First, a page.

The dramatist first took his place in British theatrical history in the 1950s and 60s with the Royal Court productions of Chicken Soup With Barley, Roots and I’m Talking About Jerusalem, later known as the The Wesker Trilogy.
In his early plays the driving force of Wesker’s writing was his own experience of growing up in London’s Stepney.
When Chicken Soup opened at the Royal Court in 1958, the autobiographically based play, featuring a politicized Jewish family in pre- and post-war East London, propelled Wesker into the vanguard of a theatrical revolution headed by the original “Angry Young Man,” John Osborne.
To the bewilderment of Wesker and more objective observers, British artistic directors have all-too- often ignored the dramatist’s conspicuous canon. But 2005 saw a resurgence of the dramatist’s work in his home country.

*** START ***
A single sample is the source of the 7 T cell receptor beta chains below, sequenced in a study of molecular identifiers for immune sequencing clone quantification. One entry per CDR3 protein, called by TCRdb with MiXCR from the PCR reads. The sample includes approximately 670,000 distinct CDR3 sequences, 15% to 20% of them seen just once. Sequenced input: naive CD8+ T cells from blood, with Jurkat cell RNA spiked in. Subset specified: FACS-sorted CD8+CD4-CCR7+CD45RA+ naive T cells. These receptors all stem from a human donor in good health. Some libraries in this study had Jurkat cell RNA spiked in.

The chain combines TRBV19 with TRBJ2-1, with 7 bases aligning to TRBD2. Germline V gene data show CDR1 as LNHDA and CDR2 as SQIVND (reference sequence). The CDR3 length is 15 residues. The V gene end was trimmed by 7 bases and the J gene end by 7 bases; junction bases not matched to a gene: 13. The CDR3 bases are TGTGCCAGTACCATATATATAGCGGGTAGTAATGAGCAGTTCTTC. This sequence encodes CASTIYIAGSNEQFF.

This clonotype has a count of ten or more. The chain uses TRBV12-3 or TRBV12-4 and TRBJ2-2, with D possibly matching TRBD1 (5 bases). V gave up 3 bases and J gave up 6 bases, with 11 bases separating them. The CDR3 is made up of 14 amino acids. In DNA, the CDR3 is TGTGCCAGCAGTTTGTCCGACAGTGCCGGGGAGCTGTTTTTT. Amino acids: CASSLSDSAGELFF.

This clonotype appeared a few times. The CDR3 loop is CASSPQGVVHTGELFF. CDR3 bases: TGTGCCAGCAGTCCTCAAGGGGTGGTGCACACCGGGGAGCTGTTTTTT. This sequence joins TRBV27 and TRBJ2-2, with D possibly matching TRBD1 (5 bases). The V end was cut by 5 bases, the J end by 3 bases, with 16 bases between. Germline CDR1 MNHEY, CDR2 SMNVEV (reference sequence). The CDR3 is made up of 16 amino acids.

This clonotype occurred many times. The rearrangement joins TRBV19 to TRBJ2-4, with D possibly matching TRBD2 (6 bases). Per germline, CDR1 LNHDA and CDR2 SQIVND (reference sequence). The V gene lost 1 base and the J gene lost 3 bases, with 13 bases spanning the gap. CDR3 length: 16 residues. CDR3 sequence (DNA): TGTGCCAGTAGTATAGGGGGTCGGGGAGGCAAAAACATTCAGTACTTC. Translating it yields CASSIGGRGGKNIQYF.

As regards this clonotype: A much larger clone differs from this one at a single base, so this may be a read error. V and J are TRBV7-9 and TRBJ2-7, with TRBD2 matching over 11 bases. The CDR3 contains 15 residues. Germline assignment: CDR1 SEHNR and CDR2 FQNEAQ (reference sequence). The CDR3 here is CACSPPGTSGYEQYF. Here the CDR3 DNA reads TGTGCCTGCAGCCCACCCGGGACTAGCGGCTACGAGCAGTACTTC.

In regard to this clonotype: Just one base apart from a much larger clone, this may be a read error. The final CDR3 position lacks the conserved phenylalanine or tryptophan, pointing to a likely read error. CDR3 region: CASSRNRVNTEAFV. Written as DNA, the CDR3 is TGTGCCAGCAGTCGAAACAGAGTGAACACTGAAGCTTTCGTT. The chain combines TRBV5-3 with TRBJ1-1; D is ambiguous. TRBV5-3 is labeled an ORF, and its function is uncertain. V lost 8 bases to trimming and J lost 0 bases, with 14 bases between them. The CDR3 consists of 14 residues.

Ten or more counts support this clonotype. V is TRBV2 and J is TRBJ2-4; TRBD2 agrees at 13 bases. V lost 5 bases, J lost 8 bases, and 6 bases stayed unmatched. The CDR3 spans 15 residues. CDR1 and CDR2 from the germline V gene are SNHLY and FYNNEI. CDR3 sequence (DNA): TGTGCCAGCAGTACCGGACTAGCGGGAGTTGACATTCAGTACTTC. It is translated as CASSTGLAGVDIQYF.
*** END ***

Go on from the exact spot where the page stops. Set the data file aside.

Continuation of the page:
While a Nottingham Playhouse production of Chicken Soup transferred to the north London’s Tricycle Theatre, Wesker’s latest play, Longitude, received its premiere at the Greenwich Theatre. Last year also saw the publication of the 74 year-old writer’s first novel, “Honey,” whose heroine Beattie is drawn from Roots. And, in 2006 there are also plans to stage another new play, Groupie at Kevin Spacey’s Old Vic.